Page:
FIG. 7 is a plan view showing a liquid retention tank according to a comparative example in which an inflow tube is attached perpendicularly to a side wall of the liquid retention tank;

FIG. 8 is a vertical cross-sectional view showing a liquid retention tank according to a comparative example in which inflow tubes are attached perpendicularly to a bottom wall of the liquid retention tank;

FIG. 9 is a plan view showing an irregular thin film of liquid formed on the inner wall surface of a cylinder; and

FIG. 10 is a vertical cross-sectional view of an ultraviolet applying apparatus according to a comparative example which has a right-angular inlet portion.

DETAILED DESCRIPTION OF THE INVENTION

FIG. 1 shows a cross-sectional structure of an electromagnetic wave applying apparatus according to an embodiment of the present invention, and FIG. 2 shows a plan structure of the electromagnetic wave applying apparatus. The electromagnetic wave applying apparatus according to the embodiment of the present invention has an ultraviolet lamp 11 disposed centrally therein for applying ultraviolet rays which are a type of electromagnetic wave and a protective tube 12 of transparent quartz glass or the like surrounding the ultraviolet lamp 11 for protecting the ultraviolet lamp 11 against direct contact with splashes. The ultraviolet lamp 11 and the protective tube 12 jointly make up an electromagnetic wave source 13, around which a cylinder 15 is coaxially disposed. The electromagnetic wave source 13 applies ultraviolet rays to a thin-film liquid layer W flowing down the inner wall surface of the cylinder 15. A liquid retention tank 16 is disposed around the cylinder 15 and stores a liquid which overflows the upper end of the liquid retention tank 16 and flows down the inner wall surface of the cylinder 15. If a plurality of cylinders is employed, then they may share the liquid retention tank disposed therearound.

The upper end of the liquid retention tank 16 has an inlet portion 17 for introducing the liquid overflow as a thin film flowing down the inner wall surface of the cylinder 15 which is irradiated by the electromagnetic wave source 13. The inlet portion 17 is defined by a bell-mouthed surface which is curved so as to be smoothly joined to the inner wall surface of the cylinder 15. The electromagnetic wave applying apparatus also has a swirling flow forming means for causing the liquid to flow as a swirling flow down the inner wall surface of the cylinder 15. Specifically, the liquid retention tank 16 has an inflow tube 18 fixedly connected to the bottom thereof for introducing the liquid into the liquid retention tank 16 tangentially to the outer circumferential surface of the liquid retention tank 16, as shown in FIG. 2. Therefore, the introduced liquid is delivered upwardly while swirling around along the inner surface of the outer circumferential wall of the liquid retention tank 16, flows down the curved surface of the inlet portion 17 from the upper overflow end of the liquid retention tank 16, and then flows as a swirling flow down the inner wall surface of the cylinder 15. On the inner wall surface of the cylinder 15 which is irradiated by the electromagnetic wave source 13, therefore, the liquid W is irradiated with ultraviolet rays while swirling around and flowing down as a thin film. In the example shown in FIG. 2, the inflow tube is connected tangentially to the outer circumferential surface of the liquid retention tank 16. However, the inflow tube may be connected at any angle capable of forming a swirling flow in the liquid retention tank 16, rather than tangentially to the outer circumferential surface of the liquid retention tank 16.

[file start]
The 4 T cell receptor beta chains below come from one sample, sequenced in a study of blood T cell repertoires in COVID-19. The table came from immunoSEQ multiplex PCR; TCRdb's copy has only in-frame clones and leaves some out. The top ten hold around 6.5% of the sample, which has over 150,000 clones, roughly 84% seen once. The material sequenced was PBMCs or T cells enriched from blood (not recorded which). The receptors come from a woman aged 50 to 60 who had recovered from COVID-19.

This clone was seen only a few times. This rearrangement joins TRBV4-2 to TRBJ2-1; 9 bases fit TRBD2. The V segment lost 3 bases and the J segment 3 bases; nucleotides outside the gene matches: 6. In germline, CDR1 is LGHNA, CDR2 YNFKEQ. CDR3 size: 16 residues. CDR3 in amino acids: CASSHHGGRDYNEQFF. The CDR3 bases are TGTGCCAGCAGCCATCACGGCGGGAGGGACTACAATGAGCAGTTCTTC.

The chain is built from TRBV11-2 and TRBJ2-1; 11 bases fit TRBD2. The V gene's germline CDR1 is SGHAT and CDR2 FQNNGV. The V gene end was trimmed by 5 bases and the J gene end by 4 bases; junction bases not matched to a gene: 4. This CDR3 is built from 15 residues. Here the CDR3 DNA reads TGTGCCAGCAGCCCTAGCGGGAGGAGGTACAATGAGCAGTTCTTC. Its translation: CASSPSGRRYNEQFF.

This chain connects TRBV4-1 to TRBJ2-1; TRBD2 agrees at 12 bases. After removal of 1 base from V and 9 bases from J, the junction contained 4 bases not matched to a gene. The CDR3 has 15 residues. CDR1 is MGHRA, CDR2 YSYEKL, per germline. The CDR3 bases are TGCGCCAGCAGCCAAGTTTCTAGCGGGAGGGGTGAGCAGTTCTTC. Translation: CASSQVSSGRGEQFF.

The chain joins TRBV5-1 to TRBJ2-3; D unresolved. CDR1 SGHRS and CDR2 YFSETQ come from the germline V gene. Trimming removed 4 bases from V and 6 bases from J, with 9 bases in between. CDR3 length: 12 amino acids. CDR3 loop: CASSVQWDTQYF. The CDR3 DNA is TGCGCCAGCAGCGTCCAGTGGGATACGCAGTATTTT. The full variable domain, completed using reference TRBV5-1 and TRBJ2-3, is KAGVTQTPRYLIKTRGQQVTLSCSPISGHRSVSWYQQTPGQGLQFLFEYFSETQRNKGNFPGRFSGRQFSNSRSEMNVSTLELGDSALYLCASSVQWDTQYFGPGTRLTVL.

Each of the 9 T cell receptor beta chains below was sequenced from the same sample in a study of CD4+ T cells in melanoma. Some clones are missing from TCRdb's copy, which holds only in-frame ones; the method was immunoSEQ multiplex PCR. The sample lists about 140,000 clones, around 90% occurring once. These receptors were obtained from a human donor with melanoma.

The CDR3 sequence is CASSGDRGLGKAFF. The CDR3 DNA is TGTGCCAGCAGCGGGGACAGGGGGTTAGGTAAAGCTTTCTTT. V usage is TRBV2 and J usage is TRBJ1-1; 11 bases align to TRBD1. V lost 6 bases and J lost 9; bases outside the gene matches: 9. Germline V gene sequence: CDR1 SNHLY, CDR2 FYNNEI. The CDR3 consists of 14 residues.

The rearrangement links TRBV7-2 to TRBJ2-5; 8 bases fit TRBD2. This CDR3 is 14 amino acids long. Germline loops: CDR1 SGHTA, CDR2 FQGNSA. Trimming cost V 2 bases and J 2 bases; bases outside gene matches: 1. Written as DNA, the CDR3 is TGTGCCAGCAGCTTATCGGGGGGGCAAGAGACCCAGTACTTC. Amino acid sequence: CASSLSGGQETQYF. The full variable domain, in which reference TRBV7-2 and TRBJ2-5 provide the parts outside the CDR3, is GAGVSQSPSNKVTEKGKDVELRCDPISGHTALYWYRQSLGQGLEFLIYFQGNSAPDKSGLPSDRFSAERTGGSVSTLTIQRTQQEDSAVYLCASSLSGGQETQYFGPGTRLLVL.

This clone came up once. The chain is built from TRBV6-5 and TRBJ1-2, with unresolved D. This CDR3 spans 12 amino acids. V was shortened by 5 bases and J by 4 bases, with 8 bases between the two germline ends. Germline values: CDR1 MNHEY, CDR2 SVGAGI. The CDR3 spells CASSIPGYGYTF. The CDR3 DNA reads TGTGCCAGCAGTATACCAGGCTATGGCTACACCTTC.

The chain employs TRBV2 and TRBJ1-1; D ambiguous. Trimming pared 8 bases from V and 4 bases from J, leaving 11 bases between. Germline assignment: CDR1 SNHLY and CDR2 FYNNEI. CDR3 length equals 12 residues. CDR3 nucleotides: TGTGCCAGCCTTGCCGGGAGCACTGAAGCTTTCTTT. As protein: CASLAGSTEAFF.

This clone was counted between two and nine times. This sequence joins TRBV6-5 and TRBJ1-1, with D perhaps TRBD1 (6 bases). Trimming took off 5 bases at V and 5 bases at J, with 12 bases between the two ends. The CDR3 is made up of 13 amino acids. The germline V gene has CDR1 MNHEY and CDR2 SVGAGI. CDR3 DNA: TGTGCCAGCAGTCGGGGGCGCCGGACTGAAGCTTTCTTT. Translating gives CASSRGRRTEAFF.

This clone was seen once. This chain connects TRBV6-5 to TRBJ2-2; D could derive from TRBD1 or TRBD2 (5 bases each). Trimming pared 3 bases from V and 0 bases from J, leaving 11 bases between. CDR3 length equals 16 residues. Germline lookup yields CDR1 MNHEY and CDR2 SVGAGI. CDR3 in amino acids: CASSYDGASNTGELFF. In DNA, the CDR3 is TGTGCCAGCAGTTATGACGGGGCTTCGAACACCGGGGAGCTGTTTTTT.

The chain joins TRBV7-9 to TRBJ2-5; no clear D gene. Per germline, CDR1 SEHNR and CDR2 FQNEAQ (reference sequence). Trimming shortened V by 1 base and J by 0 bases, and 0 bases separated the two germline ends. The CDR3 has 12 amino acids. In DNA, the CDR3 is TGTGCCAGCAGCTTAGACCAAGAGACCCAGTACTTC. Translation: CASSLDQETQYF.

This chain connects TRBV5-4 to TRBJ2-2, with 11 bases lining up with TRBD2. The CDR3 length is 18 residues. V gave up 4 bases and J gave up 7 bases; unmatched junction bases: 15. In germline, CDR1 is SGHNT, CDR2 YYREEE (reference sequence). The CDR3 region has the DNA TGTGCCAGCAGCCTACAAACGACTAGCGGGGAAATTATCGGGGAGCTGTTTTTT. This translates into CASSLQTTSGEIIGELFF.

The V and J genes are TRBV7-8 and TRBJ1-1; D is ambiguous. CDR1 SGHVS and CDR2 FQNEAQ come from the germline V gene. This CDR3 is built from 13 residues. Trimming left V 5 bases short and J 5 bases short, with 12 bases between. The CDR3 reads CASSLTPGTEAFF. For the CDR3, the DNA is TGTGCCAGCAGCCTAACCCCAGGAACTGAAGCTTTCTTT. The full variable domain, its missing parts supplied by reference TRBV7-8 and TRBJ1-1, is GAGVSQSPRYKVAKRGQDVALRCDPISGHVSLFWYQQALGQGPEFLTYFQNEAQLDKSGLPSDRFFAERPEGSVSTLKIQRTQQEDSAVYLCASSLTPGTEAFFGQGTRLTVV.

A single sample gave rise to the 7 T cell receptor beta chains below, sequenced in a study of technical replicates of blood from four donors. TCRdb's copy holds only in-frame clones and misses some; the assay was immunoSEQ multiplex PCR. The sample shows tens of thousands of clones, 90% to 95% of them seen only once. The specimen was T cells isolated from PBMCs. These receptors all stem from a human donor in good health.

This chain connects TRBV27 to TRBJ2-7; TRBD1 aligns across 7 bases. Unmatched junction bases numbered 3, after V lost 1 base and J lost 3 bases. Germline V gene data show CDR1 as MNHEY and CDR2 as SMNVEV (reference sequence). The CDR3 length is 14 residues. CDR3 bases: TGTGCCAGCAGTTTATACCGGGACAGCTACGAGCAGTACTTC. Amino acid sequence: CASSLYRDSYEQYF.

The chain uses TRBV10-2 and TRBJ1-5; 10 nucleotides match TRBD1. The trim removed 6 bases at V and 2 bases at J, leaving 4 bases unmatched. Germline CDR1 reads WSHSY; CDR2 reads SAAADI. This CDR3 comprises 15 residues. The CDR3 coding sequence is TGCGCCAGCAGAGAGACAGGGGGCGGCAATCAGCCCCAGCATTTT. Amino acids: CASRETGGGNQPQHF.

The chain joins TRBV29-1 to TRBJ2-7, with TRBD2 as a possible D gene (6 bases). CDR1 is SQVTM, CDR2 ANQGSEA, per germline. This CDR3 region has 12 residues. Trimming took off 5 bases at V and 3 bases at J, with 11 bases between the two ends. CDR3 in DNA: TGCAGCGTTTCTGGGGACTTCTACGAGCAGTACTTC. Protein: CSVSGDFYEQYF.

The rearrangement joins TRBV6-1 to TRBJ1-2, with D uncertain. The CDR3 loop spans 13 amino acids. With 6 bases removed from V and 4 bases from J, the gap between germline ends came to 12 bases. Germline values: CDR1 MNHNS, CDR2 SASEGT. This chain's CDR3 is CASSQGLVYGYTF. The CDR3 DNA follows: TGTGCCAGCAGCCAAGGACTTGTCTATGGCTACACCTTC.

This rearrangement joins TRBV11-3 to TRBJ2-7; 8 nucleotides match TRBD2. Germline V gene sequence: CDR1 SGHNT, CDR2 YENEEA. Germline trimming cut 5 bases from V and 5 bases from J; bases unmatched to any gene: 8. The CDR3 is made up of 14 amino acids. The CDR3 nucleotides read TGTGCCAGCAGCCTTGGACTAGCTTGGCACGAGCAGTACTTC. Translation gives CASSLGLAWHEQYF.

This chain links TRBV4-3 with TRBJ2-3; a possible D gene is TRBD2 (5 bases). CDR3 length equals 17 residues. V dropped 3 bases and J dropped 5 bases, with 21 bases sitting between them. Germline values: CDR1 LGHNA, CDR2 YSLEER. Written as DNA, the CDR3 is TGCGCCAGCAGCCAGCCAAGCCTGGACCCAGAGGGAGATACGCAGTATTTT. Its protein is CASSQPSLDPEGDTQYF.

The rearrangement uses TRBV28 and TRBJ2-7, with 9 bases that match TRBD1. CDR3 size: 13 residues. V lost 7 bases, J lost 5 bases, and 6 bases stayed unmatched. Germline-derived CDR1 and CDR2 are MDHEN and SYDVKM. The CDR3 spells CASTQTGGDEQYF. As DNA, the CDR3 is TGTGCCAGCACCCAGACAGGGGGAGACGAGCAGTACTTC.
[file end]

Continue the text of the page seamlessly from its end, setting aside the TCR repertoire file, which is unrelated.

FIGS. 3A through 3C show the various shapes of the inlet portion. The bell-mouthed surface signifies an opening surface of a bell (a curved inner circumferential surface). The smoothly curved surface joins the inlet portion from the overflow end of the liquid retention tank 16 to the inner wall surface of the cylinder 15 which is substantially vertical. FIG. 3A shows a curved surface defined by an arc which is one-quarter of a true circle having a diameter of d. FIG. 3B shows a curved surface defined by an arc which is one-quarter of an oblong circle. FIG. 3C shows a smooth profile defined by a combination of an arc having a radius of R1 and an arc having a radius of R2. In each of these configurations, the ratio (d/D) of the radius d of the bell-mouthed arc to the diameter D of the inner wall surface of the cylinder 15 should preferably be 0.1 or higher. The arc should preferably be an arc in the range from 3/16 to 8/16.